satisfy

[ sat-is-fahy ]
/ ˈsæt ɪsˌfaɪ /

verb (used with object), sat·is·fied, sat·is·fy·ing.

verb (used without object), sat·is·fied, sat·is·fy·ing.

to give satisfaction.

Origin of satisfy

1400–50; late Middle English satisfien < Middle French satisfier < Vulgar Latin *satisficāre (for Latin satisfacere to do enough; see satisfaction); see -fy
SYNONYMS FOR satisfy
1 gratify, appease, pacify, please. Satisfy, content refer to meeting one's desires or wishes. To satisfy is to meet to the full one's wants, expectations, etc.: to satisfy a desire to travel. To content is to give enough to keep one from being disposed to find fault or complain: to content oneself with a moderate meal.
3 persuade.
Related forms
Dictionary.com Unabridged Based on the Random House Unabridged Dictionary, © Random House, Inc. 2019

Examples from the Web for satisfy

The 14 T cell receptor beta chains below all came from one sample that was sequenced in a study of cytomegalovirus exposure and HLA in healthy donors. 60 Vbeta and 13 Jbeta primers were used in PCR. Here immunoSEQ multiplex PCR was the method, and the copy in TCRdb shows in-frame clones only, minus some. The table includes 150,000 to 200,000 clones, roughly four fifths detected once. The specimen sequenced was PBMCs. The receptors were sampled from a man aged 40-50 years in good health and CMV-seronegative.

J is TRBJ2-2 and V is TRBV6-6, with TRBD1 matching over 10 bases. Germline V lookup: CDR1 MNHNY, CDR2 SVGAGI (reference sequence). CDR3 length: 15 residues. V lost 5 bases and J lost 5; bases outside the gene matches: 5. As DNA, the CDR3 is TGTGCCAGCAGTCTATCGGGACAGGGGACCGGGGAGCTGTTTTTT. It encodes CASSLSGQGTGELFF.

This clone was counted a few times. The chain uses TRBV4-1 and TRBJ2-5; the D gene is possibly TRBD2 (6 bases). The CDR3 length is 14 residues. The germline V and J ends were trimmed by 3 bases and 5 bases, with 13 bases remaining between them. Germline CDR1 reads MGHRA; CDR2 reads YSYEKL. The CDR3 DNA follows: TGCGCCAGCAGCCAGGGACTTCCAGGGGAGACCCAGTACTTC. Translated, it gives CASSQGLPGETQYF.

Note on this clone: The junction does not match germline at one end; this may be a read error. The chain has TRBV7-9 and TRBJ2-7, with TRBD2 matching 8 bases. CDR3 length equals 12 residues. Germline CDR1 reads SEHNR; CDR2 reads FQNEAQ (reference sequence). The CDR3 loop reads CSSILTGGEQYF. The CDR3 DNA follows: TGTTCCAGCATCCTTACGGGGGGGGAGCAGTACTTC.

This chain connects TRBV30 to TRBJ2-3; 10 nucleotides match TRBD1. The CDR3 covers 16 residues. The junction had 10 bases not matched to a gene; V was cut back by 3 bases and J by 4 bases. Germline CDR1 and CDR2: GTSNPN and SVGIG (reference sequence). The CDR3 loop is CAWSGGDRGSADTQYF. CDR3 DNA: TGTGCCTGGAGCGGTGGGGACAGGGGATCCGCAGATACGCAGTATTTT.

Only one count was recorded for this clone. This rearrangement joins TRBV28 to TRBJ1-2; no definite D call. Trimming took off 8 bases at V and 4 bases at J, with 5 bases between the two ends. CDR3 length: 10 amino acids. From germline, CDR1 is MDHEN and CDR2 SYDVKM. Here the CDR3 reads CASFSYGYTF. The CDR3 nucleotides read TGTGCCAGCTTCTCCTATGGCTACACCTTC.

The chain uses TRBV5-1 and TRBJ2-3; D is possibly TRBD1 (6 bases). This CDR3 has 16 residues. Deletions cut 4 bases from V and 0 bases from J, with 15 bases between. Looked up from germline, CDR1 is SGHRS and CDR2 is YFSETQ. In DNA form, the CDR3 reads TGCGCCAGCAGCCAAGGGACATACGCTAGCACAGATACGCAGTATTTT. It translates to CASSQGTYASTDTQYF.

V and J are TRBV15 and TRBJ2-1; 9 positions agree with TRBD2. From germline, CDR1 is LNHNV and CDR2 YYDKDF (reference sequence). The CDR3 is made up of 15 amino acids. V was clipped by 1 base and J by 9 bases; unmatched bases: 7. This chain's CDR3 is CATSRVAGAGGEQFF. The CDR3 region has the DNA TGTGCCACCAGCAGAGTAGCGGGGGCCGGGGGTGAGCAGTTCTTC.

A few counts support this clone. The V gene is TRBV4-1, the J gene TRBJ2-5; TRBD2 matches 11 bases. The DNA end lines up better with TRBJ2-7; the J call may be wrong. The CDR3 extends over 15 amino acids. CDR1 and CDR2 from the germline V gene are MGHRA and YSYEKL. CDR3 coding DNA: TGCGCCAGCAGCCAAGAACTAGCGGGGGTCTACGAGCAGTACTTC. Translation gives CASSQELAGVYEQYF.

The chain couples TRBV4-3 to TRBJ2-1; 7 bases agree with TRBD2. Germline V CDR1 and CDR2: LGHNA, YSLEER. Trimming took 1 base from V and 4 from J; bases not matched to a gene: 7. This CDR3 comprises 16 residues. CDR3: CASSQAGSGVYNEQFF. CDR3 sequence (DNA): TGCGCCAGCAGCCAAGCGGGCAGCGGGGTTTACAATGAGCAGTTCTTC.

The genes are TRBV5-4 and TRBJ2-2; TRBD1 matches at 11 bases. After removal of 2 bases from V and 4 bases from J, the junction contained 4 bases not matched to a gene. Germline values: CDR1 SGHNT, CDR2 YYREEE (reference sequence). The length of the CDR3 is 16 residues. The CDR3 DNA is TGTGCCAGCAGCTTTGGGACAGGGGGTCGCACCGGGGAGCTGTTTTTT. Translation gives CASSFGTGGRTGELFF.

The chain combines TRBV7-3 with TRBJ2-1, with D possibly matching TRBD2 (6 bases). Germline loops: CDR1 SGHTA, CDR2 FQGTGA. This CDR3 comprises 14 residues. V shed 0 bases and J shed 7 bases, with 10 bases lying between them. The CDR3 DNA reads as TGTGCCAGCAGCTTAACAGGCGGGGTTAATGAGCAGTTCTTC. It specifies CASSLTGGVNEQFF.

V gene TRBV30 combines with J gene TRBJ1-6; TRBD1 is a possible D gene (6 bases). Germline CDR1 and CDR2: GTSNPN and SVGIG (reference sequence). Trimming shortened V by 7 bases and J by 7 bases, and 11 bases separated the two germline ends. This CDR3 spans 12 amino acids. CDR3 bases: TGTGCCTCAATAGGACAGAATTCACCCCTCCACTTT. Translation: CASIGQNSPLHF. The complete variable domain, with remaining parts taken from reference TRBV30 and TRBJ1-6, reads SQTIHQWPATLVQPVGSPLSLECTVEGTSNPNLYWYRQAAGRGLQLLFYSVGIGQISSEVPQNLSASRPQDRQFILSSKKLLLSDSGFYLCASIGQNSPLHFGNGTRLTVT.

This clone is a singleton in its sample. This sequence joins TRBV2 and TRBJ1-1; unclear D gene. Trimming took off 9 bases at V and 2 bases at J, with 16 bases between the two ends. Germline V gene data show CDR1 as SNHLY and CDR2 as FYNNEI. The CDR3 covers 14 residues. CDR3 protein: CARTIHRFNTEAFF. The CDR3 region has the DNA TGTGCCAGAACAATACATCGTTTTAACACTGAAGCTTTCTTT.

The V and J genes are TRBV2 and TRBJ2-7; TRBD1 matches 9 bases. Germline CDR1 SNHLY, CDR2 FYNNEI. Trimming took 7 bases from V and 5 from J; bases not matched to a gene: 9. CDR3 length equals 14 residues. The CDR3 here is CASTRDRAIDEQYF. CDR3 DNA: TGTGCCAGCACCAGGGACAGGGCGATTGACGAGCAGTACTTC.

British Dictionary definitions for satisfy

satisfy

/ (ˈsætɪsˌfaɪ) /

verb -fies, -fying or -fied (mainly tr)

Derived Formssatisfiable, adjectivesatisfier, nounsatisfying, adjectivesatisfyingly, adverb

Word Origin for satisfy

C15: from Old French satisfier, from Latin satisfacere, from satis enough + facere to make, do
Collins English Dictionary - Complete & Unabridged 2012 Digital Edition © William Collins Sons & Co. Ltd. 1979, 1986 © HarperCollins Publishers 1998, 2000, 2003, 2005, 2006, 2007, 2009, 2012

Word Origin and History for satisfy

satisfy


v.

early 15c., from Middle French satisfier, from Old French satisfaire "pay, repay, make reparation" (14c., Modern French satisfaire), from Latin satisfacere "discharge fully, comply with, make amends," literally "do enough," from satis "enough" (from PIE root *sa- "to satisfy;" see sad) + facere "perform" (see factitious). Related: Satisfied; satisfying.

Online Etymology Dictionary, © 2010 Douglas Harper